The AZ Burners leadership team announced their decision on August 31, issuing a written statement noting that their earlier decision to proceed with the festival met with mixed reactions.
“Since that decision, we have seen Saguaro Man become a source of division and pain,” they wrote. “That is not what any of us want our community or Saguaro Man to be about.”
“I don’t think it’s much [of a] surprise,” Kristin Wesley told Phoenix New Times in a September 2 e-mail. Wesley serves on the leadership team, but spoke on her own behalf. “We tried, but have come to the ultimate conclusion that this is not the best time to host Saguaro Man.”
Burning Man is happening virtually, rather than at Black Rock City in the Nevada desert, due to concerns about COVID-19.
“We have had to adapt to the twists and turns of a global crisis, complex public health information, and the growing hope that we can start rebuilding our lives together soon,” a statement reads on the Burning Man website.
The latest Saguaro Man news comes amid a cascade of other cancellations, including Oktoberfest at Tempe Town Lake and the Arizona Taco Festival at Salt River Fields. Event organizers have cited both COVID-19 impacts and possible government regulations as reasons for those cancellations.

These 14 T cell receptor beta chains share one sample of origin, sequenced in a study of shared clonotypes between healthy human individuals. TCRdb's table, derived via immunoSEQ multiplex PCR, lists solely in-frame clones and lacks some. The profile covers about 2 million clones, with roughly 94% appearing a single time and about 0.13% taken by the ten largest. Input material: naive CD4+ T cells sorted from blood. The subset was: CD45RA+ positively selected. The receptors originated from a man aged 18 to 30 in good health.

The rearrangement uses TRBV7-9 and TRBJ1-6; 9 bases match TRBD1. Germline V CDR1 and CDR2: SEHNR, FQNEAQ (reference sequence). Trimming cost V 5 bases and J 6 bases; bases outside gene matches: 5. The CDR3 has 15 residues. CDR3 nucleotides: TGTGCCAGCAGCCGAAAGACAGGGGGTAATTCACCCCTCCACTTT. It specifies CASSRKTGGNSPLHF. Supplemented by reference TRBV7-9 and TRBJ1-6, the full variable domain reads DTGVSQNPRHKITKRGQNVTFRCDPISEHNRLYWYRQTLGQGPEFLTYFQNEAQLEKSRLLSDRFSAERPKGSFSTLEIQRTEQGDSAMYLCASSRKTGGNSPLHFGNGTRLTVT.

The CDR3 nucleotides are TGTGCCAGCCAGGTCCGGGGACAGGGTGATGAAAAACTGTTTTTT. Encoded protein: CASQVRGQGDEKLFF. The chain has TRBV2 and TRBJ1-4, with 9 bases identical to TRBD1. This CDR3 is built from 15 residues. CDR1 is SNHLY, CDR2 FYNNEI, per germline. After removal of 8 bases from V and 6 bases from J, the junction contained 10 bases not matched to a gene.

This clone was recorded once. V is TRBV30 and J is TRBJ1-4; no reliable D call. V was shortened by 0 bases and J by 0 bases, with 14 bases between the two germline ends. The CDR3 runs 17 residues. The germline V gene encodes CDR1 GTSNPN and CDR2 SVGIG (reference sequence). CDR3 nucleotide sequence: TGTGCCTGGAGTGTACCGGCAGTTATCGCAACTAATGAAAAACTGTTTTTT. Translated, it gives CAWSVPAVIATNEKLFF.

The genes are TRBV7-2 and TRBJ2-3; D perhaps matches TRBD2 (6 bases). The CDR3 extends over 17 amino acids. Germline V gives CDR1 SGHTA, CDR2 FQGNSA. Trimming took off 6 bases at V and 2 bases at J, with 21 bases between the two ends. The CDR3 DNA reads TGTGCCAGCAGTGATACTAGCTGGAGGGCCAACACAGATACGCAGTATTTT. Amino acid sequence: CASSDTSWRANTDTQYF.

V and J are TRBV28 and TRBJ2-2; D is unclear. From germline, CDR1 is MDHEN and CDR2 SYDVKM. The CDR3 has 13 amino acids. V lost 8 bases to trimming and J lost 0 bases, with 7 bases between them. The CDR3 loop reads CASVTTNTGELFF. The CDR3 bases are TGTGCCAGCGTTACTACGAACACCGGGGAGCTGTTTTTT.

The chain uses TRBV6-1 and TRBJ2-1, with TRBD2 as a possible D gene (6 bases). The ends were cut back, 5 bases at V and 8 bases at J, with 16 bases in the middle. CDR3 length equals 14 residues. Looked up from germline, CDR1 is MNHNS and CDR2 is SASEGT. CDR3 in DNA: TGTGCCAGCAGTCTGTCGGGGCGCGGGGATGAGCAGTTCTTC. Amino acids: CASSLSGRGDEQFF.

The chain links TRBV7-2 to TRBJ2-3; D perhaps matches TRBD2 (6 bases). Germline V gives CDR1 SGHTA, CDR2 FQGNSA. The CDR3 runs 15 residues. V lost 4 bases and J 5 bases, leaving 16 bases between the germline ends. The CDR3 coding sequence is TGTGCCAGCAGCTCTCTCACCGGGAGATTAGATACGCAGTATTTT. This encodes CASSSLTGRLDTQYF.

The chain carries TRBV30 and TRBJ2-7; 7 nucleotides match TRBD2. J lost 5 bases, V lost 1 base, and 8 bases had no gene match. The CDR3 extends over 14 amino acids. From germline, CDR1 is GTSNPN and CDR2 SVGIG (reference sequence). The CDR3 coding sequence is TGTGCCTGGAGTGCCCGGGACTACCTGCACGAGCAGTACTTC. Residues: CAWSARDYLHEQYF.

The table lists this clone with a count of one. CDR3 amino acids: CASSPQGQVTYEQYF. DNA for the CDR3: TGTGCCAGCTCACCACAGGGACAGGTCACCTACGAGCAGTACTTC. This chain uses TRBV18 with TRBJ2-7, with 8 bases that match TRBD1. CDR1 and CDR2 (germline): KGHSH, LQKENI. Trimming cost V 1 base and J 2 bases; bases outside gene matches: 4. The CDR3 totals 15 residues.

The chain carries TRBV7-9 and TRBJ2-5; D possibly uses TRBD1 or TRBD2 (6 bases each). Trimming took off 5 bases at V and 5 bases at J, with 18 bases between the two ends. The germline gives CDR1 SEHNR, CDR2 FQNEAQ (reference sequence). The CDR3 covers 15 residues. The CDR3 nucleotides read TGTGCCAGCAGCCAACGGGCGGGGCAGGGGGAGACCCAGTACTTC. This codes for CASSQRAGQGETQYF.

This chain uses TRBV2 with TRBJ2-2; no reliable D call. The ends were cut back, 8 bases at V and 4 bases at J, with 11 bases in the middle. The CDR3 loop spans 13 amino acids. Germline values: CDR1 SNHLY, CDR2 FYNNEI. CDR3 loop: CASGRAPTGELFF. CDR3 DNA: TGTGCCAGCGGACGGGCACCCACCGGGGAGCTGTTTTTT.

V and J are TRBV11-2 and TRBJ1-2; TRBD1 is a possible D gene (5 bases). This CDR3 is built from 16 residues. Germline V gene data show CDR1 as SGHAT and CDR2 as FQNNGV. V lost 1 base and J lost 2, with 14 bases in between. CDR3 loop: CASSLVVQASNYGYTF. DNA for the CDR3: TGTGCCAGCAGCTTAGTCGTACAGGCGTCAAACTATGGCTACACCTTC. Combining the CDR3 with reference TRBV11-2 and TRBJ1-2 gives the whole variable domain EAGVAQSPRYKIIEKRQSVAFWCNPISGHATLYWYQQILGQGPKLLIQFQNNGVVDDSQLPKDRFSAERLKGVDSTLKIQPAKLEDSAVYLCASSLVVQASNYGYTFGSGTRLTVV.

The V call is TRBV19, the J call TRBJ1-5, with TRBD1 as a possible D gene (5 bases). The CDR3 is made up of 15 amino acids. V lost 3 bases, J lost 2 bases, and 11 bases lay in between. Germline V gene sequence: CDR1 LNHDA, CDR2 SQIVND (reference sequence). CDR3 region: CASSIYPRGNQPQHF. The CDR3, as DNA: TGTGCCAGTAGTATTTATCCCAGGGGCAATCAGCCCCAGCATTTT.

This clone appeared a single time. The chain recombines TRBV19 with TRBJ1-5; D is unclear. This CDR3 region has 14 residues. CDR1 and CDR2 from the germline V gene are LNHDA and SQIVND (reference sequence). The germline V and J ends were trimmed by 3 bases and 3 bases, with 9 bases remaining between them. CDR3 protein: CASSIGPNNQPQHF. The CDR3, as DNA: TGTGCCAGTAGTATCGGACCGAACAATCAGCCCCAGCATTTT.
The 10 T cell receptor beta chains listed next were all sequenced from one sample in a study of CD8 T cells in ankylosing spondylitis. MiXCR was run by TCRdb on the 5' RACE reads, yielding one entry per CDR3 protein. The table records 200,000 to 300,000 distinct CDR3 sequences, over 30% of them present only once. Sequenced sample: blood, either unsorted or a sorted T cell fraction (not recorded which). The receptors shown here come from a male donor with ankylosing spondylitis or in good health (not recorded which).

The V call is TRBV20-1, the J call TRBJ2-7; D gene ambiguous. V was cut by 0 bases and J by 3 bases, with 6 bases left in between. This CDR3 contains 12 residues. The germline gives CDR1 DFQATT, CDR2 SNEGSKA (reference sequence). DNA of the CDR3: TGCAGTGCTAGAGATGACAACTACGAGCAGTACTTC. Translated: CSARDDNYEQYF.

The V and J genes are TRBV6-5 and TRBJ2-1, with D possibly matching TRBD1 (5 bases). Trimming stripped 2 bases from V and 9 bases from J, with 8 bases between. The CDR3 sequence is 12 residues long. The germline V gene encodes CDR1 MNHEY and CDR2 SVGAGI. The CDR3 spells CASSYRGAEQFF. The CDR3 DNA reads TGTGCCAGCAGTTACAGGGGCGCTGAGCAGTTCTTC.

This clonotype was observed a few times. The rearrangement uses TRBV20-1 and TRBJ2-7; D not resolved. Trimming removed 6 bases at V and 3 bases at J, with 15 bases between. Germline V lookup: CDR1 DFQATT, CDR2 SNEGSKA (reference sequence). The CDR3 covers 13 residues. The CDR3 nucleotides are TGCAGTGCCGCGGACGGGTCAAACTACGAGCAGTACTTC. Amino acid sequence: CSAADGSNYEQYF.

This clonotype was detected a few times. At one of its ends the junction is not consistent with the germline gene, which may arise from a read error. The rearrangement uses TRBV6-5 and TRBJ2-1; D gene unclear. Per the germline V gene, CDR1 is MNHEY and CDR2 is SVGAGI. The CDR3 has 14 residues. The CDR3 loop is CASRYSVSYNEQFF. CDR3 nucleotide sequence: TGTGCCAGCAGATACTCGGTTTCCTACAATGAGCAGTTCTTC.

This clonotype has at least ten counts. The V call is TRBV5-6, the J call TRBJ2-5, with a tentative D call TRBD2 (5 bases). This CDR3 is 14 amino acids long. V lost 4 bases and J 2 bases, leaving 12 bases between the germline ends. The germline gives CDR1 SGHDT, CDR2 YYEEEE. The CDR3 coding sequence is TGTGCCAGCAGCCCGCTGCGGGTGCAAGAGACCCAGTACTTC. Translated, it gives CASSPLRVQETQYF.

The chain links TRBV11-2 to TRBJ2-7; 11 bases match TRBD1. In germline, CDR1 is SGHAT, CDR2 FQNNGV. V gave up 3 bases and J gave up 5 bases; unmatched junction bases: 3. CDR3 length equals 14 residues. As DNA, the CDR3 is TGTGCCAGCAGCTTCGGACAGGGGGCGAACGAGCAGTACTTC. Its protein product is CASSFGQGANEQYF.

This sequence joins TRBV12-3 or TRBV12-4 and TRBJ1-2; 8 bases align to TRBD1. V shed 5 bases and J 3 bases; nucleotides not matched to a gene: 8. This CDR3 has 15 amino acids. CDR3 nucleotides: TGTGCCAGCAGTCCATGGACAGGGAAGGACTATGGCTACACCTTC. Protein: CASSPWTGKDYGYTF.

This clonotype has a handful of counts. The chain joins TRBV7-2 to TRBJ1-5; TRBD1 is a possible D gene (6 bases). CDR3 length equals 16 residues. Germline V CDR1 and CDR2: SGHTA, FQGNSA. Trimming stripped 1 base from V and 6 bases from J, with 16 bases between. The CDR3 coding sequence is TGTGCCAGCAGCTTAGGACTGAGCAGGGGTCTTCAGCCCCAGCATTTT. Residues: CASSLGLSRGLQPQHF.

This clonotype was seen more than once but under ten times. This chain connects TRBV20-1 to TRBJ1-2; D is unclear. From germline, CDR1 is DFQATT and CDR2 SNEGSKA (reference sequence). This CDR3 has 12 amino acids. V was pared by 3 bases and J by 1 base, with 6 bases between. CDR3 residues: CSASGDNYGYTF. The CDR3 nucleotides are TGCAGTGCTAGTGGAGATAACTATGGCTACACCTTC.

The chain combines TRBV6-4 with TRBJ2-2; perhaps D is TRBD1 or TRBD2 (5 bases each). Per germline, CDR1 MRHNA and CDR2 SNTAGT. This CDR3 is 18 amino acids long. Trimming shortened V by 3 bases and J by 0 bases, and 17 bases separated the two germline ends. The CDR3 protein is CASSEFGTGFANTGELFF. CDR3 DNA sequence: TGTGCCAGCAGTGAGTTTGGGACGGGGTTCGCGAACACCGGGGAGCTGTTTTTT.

The Saguaro Man announcement didn’t mention COVID-19, although that’s clearly been a factor in the decision-making process.
Their previous announcement issued on August 6 indicated that the event would have “multiple COVID related precautions/restrictions,” and acknowledged that public health conditions were in flux.
“We have a rapidly changing and very fluid situation, so our plans today are based on where we are now, and where we hope we will be by October,” they wrote in early August. “As the situation evolves, plans can change.”
“There has [sic] been hours and hours of meetings and conversations with volunteers and the community to figure out if we have the resources to make the event happen safely,” Wesley says of discussions undertaken during the last month.
And they’re taking this opportunity to consider the decision in its wider context, including a set of 10 Burning Man principles that includes communal effort and civic responsibility.
“There is much to learn about this last month in terms of listening and communicating,” organizers wrote in their August 31 statement. “We call on everyone to work on listening and seeking to understand the other.”
Organizers expect to make an announcement soon regarding ticket refunds or rollovers. In the meantime, mark your calendars for May 2022. But maybe use a pencil, just in case.